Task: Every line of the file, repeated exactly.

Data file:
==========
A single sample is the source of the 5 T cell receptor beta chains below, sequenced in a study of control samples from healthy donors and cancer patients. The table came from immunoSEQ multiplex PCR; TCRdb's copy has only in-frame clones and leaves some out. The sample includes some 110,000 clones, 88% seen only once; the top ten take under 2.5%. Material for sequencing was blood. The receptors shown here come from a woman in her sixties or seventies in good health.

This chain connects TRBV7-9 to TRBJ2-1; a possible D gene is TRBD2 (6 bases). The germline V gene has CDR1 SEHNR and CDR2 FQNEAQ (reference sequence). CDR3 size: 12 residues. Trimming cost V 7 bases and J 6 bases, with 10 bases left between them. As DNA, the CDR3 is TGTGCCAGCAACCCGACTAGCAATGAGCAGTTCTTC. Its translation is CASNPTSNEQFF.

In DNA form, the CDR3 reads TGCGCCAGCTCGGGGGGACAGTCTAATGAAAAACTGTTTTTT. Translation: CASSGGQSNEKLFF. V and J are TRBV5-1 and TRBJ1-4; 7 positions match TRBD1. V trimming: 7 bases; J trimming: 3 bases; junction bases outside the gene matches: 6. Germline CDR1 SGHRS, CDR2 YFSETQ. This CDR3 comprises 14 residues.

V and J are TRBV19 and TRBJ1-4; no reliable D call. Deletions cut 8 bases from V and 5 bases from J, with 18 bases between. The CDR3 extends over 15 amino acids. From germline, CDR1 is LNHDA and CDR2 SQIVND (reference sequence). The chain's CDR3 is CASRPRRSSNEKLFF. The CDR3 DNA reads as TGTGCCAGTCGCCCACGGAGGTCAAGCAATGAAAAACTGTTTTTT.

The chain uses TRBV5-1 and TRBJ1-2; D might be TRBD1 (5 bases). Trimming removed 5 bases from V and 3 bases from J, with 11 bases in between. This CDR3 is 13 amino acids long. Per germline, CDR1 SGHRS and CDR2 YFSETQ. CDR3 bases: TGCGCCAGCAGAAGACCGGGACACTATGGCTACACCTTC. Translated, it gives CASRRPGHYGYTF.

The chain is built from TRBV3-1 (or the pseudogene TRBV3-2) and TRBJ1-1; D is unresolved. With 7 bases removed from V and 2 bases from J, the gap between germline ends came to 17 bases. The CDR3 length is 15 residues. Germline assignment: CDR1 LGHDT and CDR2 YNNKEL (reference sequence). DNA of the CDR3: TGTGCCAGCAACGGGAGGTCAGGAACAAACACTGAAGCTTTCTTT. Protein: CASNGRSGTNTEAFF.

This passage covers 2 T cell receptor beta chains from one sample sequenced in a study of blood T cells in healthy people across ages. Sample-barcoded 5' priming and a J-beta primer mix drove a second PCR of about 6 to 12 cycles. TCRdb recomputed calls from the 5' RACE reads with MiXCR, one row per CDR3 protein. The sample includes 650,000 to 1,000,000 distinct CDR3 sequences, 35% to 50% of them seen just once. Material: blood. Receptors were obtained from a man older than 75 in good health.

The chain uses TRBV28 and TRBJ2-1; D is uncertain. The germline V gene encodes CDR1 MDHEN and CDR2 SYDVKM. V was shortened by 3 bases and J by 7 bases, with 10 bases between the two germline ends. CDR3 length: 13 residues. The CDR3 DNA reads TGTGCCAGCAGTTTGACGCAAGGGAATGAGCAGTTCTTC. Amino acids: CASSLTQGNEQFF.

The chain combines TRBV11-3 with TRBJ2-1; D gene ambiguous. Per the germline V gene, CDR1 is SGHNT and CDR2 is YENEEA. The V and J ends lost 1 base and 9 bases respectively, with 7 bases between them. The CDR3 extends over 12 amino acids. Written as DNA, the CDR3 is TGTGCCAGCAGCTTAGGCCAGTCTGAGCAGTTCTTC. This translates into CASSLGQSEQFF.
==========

A single sample is the source of the 5 T cell receptor beta chains below, sequenced in a study of control samples from healthy donors and cancer patients. The table came from immunoSEQ multiplex PCR; TCRdb's copy has only in-frame clones and leaves some out. The sample includes some 110,000 clones, 88% seen only once; the top ten take under 2.5%. Material for sequencing was blood. The receptors shown here come from a woman in her sixties or seventies in good health.

This chain connects TRBV7-9 to TRBJ2-1; a possible D gene is TRBD2 (6 bases). The germline V gene has CDR1 SEHNR and CDR2 FQNEAQ (reference sequence). CDR3 size: 12 residues. Trimming cost V 7 bases and J 6 bases, with 10 bases left between them. As DNA, the CDR3 is TGTGCCAGCAACCCGACTAGCAATGAGCAGTTCTTC. Its translation is CASNPTSNEQFF.

In DNA form, the CDR3 reads TGCGCCAGCTCGGGGGGACAGTCTAATGAAAAACTGTTTTTT. Translation: CASSGGQSNEKLFF. V and J are TRBV5-1 and TRBJ1-4; 7 positions match TRBD1. V trimming: 7 bases; J trimming: 3 bases; junction bases outside the gene matches: 6. Germline CDR1 SGHRS, CDR2 YFSETQ. This CDR3 comprises 14 residues.

V and J are TRBV19 and TRBJ1-4; no reliable D call. Deletions cut 8 bases from V and 5 bases from J, with 18 bases between. The CDR3 extends over 15 amino acids. From germline, CDR1 is LNHDA and CDR2 SQIVND (reference sequence). The chain's CDR3 is CASRPRRSSNEKLFF. The CDR3 DNA reads as TGTGCCAGTCGCCCACGGAGGTCAAGCAATGAAAAACTGTTTTTT.

The chain uses TRBV5-1 and TRBJ1-2; D might be TRBD1 (5 bases). Trimming removed 5 bases from V and 3 bases from J, with 11 bases in between. This CDR3 is 13 amino acids long. Per germline, CDR1 SGHRS and CDR2 YFSETQ. CDR3 bases: TGCGCCAGCAGAAGACCGGGACACTATGGCTACACCTTC. Translated, it gives CASRRPGHYGYTF.

The chain is built from TRBV3-1 (or the pseudogene TRBV3-2) and TRBJ1-1; D is unresolved. With 7 bases removed from V and 2 bases from J, the gap between germline ends came to 17 bases. The CDR3 length is 15 residues. Germline assignment: CDR1 LGHDT and CDR2 YNNKEL (reference sequence). DNA of the CDR3: TGTGCCAGCAACGGGAGGTCAGGAACAAACACTGAAGCTTTCTTT. Protein: CASNGRSGTNTEAFF.

This passage covers 2 T cell receptor beta chains from one sample sequenced in a study of blood T cells in healthy people across ages. Sample-barcoded 5' priming and a J-beta primer mix drove a second PCR of about 6 to 12 cycles. TCRdb recomputed calls from the 5' RACE reads with MiXCR, one row per CDR3 protein. The sample includes 650,000 to 1,000,000 distinct CDR3 sequences, 35% to 50% of them seen just once. Material: blood. Receptors were obtained from a man older than 75 in good health.

The chain uses TRBV28 and TRBJ2-1; D is uncertain. The germline V gene encodes CDR1 MDHEN and CDR2 SYDVKM. V was shortened by 3 bases and J by 7 bases, with 10 bases between the two germline ends. CDR3 length: 13 residues. The CDR3 DNA reads TGTGCCAGCAGTTTGACGCAAGGGAATGAGCAGTTCTTC. Amino acids: CASSLTQGNEQFF.

The chain combines TRBV11-3 with TRBJ2-1; D gene ambiguous. Per the germline V gene, CDR1 is SGHNT and CDR2 is YENEEA. The V and J ends lost 1 base and 9 bases respectively, with 7 bases between them. The CDR3 extends over 12 amino acids. Written as DNA, the CDR3 is TGTGCCAGCAGCTTAGGCCAGTCTGAGCAGTTCTTC. This translates into CASSLGQSEQFF.